You are more than the sum of your past mistakes,
You are more than the problems you create,
You've been remade
You've been remade
You've been remade

Now I can't take credit for this post-my dear sweet friend Carrie posted it to me on Facebook. It's things like these that remind me that God is watching, He is listening-and He is responding. These lyrics moved me. It is so easy to make everything about me-especially when I am feeling guilt and fear and saddness. But then I think about the big picture (with a little help-thank you Carrie); and it puts comfort where I have fear, it gives me relief where I have worry and peace where I have intense strife and self-hatred. I don't have to look hard-it's all around me. We are all battling and making our way there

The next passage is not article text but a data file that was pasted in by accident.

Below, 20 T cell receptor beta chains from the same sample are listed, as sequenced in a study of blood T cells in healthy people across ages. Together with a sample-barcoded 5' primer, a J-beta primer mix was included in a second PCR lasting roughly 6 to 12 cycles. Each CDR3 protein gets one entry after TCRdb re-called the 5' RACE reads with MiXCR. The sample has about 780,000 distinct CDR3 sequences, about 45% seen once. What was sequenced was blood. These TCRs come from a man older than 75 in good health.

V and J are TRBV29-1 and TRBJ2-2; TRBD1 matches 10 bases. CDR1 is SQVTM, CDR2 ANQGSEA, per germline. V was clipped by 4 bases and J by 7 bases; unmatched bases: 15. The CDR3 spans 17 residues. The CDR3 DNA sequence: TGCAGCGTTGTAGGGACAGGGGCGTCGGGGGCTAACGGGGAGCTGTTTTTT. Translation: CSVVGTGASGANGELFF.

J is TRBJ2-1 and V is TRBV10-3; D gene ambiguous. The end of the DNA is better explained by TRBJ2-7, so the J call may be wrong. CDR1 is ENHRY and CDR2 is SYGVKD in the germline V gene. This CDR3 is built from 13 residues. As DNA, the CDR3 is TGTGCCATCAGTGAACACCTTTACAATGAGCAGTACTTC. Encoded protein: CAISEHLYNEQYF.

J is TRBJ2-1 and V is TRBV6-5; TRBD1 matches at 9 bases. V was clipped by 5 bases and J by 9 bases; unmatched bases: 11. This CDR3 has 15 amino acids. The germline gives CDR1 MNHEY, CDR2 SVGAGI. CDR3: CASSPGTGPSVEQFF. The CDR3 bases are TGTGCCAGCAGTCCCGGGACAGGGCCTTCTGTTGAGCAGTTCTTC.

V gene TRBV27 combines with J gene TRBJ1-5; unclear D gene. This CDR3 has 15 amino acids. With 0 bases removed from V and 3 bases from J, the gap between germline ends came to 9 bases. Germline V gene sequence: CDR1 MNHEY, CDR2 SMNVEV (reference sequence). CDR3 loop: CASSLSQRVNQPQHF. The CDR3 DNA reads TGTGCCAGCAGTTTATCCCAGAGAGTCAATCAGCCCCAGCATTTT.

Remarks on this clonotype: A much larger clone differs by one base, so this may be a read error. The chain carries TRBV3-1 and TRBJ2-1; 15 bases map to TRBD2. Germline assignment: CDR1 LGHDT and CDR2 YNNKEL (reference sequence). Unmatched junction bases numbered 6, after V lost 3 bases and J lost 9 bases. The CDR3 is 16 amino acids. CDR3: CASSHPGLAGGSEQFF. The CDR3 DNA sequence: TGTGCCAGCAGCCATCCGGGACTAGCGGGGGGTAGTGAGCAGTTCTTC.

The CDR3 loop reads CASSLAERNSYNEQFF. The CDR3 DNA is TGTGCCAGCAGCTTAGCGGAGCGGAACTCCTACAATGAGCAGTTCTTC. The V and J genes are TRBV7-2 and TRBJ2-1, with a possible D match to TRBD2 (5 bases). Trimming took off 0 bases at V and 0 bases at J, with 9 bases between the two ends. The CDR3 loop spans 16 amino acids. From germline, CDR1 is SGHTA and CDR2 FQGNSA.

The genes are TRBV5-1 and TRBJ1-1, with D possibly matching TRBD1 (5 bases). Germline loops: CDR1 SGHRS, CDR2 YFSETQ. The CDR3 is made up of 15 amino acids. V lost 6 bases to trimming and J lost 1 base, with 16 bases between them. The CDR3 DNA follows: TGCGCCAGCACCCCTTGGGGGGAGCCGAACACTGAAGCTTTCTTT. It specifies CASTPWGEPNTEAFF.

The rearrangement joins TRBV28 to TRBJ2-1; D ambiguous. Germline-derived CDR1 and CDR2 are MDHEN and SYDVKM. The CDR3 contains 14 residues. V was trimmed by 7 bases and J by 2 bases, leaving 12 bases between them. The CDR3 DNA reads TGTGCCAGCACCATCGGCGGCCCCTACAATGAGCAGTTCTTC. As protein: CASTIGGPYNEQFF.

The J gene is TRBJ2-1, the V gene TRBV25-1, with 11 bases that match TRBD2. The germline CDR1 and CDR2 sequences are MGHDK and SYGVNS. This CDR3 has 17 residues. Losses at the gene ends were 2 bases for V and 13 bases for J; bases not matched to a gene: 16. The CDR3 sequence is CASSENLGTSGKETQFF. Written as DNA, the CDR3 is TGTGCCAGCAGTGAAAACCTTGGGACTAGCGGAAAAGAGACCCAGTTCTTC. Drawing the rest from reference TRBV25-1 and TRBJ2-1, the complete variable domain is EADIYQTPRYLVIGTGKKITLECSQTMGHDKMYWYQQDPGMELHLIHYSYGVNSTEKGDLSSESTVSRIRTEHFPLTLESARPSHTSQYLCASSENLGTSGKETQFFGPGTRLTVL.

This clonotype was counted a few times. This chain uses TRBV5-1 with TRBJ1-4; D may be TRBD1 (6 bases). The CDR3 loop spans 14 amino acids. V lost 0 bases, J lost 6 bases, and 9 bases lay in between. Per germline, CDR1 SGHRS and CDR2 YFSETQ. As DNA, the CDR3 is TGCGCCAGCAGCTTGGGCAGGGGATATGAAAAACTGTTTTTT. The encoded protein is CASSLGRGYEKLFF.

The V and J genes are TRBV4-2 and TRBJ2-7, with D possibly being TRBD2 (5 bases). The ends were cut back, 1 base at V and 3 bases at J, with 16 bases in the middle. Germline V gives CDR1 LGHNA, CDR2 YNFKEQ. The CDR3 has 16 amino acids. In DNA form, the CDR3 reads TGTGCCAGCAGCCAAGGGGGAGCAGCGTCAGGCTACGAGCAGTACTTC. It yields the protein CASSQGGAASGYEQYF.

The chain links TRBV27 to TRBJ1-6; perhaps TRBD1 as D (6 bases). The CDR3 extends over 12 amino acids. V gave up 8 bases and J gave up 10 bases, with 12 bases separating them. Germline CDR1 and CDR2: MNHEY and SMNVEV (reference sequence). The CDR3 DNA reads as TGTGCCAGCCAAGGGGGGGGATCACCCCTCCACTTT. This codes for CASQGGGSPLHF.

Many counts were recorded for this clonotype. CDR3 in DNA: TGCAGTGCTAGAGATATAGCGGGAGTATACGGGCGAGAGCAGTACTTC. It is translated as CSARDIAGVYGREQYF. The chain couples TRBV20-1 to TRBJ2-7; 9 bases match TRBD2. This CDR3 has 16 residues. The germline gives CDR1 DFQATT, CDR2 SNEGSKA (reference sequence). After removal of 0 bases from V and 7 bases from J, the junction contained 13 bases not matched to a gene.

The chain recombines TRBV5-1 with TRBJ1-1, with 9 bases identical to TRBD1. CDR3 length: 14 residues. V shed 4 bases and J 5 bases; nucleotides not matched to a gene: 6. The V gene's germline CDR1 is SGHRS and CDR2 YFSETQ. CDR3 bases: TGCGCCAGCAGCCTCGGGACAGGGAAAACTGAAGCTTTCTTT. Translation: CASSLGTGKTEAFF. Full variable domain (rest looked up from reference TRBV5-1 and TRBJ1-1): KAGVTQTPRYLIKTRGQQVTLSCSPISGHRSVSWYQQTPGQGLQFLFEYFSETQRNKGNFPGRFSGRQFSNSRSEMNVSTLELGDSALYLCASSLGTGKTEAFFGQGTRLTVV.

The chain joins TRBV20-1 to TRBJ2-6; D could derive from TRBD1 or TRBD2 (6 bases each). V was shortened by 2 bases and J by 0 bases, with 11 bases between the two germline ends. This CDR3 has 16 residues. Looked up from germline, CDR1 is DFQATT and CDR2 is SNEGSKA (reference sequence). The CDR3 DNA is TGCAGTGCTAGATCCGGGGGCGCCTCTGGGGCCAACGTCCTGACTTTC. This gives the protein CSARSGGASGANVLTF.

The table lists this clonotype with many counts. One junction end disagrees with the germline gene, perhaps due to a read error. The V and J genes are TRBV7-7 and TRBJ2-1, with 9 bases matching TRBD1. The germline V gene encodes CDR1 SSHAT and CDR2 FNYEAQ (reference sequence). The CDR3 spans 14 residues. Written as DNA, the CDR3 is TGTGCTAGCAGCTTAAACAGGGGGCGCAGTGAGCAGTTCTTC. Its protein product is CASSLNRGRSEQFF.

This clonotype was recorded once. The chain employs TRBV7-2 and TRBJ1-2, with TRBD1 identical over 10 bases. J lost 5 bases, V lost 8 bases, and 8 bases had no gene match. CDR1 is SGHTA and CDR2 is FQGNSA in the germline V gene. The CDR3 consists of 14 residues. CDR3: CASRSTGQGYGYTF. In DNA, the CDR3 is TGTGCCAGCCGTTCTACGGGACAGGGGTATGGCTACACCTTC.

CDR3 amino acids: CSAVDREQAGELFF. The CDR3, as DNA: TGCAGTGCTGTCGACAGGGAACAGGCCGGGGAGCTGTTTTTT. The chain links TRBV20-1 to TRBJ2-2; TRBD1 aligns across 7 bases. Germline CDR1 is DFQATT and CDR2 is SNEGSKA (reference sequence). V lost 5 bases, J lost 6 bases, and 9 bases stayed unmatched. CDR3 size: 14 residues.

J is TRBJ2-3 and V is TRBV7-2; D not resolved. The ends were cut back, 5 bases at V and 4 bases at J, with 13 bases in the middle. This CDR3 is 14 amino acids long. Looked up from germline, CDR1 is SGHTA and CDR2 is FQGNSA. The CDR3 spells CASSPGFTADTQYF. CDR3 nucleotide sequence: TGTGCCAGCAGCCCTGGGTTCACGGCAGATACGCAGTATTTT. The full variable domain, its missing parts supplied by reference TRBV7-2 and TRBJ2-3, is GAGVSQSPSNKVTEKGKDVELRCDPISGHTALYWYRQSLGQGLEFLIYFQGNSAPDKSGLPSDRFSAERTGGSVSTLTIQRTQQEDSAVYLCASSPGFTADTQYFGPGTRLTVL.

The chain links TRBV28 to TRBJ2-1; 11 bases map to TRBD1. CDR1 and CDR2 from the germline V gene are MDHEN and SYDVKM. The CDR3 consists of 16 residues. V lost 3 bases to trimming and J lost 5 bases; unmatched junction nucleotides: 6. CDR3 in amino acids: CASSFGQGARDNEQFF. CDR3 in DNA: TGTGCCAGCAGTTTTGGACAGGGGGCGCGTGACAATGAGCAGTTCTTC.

This week in Bible Study, the book of Isiah had a verse that really gripped me:
This is our everlasting God! Our Creator! He never weakens or grows weary. None of us can comprehend the depth of His righteousness. It is this powerful and mighty God who sees us and hears us! He gives us strength when we feel weak and empowers us when we are tired and worn out. Yes, “Those who wait upon the LORD will find new strength. They will fly high like eagles. They will run and not grow weary. They will walk and not faint.” – Isaiah 40:31

Giving me strength when I feel weak...ok, I just want to come out and say, I am really feeling tired and worn out. I feel so weak and it does not feel like I could run. But then I hear this song, and I read this verse. And I realized-I don't have to. And what a relief.